The result of their efforts was one of the first truly modern urban neighborhoods—and one of the most successful urban renewal efforts—anywhere in the country. Unlike many similar projects in other cities, Southwest ultimately managed to attract and retain solidly middle-class individuals and families. A half-century after many of its constituent developments were completed, it is now a well-maintained, leafy, quiet enclave with much to offer both residents and visitors.

Nonetheless, the original Southwest plan had serious flaws that were typical of large-scale urban renewal schemes of the period. Inward facing superblocks diminished street activity; cul-de-sacs confused traffic circulation; high fences isolated residents from one another; and unrealized projects such as a town center and a grand mall on 10th Street showed the dangers of attempting to start over from scratch. Such fundamental design decisions have prevented the neighborhood from becoming a truly vital, modern community.

A Second Rebirth

View of I.M. Pei's Town Center today.
Photo by Amanda Murphy.
Today, Southwest is on the brink of its most significant redevelopment since the initial urban renewal period. Residents, preservationists, planners, architects, and developers are once again actively exploring possibilities for radical changes to the neighborhood, while this time acknowledging the need to preserve existing architectural resources.

David Maloney, the state historic preservation officer for D.C., is optimistic that a proposed development called Fairfield at Marina View will serve as a model for the reconsideration of Southwest—one in which existing modernist buildings are gently renovated while new structures are added into the mix. This project, led by the Washington architecture firm of Esocoff & Associates, involves the rehabilitation of two apartment buildings in the Town Center complex designed by I.M. Pei and completed in 1962. Importantly, however, Fairfield at Marina View will also entail the construction of two new residential buildings; restoration and rejuvenation of public open spaces; and a plan for reconnecting the complex with the surrounding neighborhood.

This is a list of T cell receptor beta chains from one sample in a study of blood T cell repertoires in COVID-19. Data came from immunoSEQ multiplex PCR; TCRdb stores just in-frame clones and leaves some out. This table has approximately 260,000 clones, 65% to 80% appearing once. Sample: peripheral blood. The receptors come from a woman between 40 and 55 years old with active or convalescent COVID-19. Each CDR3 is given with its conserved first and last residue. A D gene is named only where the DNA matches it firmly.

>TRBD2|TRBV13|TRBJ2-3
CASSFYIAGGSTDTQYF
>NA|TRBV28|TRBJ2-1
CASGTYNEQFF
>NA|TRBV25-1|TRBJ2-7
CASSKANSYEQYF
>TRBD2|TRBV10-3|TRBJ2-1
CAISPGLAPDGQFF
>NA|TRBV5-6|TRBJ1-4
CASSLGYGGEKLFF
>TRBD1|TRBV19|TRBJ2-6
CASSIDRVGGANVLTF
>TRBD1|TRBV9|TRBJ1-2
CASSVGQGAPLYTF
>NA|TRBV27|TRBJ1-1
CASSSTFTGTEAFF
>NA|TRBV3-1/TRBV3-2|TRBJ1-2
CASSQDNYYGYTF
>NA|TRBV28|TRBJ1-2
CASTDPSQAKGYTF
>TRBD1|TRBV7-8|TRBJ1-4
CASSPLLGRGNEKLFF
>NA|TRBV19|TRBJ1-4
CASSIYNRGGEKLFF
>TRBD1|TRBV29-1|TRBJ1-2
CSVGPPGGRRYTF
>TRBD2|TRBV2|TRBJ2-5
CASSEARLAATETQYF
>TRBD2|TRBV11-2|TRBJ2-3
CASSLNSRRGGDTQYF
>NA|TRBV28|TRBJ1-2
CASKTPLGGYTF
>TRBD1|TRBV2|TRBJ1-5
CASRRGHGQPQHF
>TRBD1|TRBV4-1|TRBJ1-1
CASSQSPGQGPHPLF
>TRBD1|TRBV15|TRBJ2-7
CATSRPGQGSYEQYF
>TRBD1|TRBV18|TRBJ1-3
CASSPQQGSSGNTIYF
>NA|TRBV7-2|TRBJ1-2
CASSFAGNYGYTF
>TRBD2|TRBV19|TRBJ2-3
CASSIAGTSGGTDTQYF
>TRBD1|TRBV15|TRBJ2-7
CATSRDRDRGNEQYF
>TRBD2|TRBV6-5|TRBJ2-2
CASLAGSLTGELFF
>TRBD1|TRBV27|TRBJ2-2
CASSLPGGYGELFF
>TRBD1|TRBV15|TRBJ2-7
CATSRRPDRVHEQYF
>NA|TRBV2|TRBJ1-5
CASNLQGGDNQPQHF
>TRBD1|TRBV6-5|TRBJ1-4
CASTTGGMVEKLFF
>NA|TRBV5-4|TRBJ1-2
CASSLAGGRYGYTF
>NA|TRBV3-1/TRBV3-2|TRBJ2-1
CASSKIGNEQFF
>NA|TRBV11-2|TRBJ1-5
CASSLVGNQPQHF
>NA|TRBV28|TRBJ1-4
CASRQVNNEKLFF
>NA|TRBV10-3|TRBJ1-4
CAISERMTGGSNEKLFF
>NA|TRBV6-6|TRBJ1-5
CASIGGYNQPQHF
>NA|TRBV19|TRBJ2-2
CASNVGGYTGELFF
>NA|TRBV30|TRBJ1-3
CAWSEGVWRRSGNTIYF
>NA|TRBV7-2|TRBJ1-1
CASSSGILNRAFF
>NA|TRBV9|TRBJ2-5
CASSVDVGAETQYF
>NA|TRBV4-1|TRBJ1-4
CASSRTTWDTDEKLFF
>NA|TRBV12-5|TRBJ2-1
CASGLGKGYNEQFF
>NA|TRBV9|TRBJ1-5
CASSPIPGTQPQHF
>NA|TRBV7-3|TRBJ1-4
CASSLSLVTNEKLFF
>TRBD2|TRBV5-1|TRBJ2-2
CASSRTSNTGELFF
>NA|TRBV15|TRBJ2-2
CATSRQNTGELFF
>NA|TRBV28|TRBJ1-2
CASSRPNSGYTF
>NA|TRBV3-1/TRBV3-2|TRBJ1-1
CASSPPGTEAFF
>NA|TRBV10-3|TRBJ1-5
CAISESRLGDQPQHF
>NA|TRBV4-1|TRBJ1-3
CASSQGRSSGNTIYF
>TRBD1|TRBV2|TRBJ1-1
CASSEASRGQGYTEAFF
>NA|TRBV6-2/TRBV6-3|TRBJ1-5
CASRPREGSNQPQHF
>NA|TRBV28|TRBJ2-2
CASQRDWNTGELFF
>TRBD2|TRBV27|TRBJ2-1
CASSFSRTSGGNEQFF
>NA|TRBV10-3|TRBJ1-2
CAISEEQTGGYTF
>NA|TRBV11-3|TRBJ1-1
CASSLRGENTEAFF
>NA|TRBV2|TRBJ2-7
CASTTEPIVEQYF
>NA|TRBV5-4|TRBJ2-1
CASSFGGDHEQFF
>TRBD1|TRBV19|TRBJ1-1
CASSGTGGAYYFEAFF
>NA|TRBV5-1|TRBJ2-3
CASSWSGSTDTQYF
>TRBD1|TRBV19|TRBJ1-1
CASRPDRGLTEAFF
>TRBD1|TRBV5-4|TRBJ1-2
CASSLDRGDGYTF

Although the Pei buildings are not registered landmarks, the architects and the developer, Fairfield Residential, decided to work with the D.C. Historic Preservation Office, D.C. Preservation League, and other interested parties to devise a plan in which the two towers would be treated sensitively. Ultimately, there was agreement that, whatever alterations were made to Town Center, the property should retain sufficient historic and architectural integrity to remain eligible for inclusion in a potential historic district nomination for the entire Southwest urban renewal precinct. As Philip Esocoff, FAIA, principal of Esocoff & Associates, put it, the approach was a matter of “saving the baby and throwing out the bathwater.”